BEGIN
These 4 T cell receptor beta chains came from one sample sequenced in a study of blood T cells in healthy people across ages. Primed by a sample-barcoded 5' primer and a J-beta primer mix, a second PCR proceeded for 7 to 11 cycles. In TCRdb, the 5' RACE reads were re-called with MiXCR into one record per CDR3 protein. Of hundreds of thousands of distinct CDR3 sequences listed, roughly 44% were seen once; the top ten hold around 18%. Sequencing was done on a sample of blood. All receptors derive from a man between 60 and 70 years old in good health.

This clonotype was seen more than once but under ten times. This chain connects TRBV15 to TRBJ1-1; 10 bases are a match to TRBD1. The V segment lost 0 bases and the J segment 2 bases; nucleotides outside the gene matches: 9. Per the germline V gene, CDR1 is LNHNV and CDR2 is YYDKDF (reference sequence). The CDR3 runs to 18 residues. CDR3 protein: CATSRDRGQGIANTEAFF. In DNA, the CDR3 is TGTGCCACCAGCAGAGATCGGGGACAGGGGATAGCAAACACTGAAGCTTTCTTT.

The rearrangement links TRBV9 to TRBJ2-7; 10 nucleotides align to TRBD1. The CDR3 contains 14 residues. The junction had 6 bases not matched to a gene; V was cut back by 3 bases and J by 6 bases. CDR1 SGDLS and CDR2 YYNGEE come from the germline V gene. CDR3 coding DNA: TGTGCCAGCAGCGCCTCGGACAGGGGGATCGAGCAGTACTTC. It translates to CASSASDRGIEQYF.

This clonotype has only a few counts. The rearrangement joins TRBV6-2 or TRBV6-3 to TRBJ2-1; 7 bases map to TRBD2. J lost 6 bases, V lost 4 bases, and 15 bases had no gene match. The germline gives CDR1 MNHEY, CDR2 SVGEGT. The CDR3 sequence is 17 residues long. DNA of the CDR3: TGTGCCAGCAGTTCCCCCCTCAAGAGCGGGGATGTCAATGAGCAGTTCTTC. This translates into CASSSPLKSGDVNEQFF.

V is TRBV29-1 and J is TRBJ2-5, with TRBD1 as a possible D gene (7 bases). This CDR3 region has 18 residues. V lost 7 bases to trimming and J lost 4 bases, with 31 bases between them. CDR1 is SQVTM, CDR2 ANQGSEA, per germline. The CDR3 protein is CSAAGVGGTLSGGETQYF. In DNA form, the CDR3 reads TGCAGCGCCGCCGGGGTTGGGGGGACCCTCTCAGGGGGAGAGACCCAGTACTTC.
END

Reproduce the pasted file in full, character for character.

These 4 T cell receptor beta chains came from one sample sequenced in a study of blood T cells in healthy people across ages. Primed by a sample-barcoded 5' primer and a J-beta primer mix, a second PCR proceeded for 7 to 11 cycles. In TCRdb, the 5' RACE reads were re-called with MiXCR into one record per CDR3 protein. Of hundreds of thousands of distinct CDR3 sequences listed, roughly 44% were seen once; the top ten hold around 18%. Sequencing was done on a sample of blood. All receptors derive from a man between 60 and 70 years old in good health.

This clonotype was seen more than once but under ten times. This chain connects TRBV15 to TRBJ1-1; 10 bases are a match to TRBD1. The V segment lost 0 bases and the J segment 2 bases; nucleotides outside the gene matches: 9. Per the germline V gene, CDR1 is LNHNV and CDR2 is YYDKDF (reference sequence). The CDR3 runs to 18 residues. CDR3 protein: CATSRDRGQGIANTEAFF. In DNA, the CDR3 is TGTGCCACCAGCAGAGATCGGGGACAGGGGATAGCAAACACTGAAGCTTTCTTT.

The rearrangement links TRBV9 to TRBJ2-7; 10 nucleotides align to TRBD1. The CDR3 contains 14 residues. The junction had 6 bases not matched to a gene; V was cut back by 3 bases and J by 6 bases. CDR1 SGDLS and CDR2 YYNGEE come from the germline V gene. CDR3 coding DNA: TGTGCCAGCAGCGCCTCGGACAGGGGGATCGAGCAGTACTTC. It translates to CASSASDRGIEQYF.

This clonotype has only a few counts. The rearrangement joins TRBV6-2 or TRBV6-3 to TRBJ2-1; 7 bases map to TRBD2. J lost 6 bases, V lost 4 bases, and 15 bases had no gene match. The germline gives CDR1 MNHEY, CDR2 SVGEGT. The CDR3 sequence is 17 residues long. DNA of the CDR3: TGTGCCAGCAGTTCCCCCCTCAAGAGCGGGGATGTCAATGAGCAGTTCTTC. This translates into CASSSPLKSGDVNEQFF.

V is TRBV29-1 and J is TRBJ2-5, with TRBD1 as a possible D gene (7 bases). This CDR3 region has 18 residues. V lost 7 bases to trimming and J lost 4 bases, with 31 bases between them. CDR1 is SQVTM, CDR2 ANQGSEA, per germline. The CDR3 protein is CSAAGVGGTLSGGETQYF. In DNA form, the CDR3 reads TGCAGCGCCGCCGGGGTTGGGGGGACCCTCTCAGGGGGAGAGACCCAGTACTTC.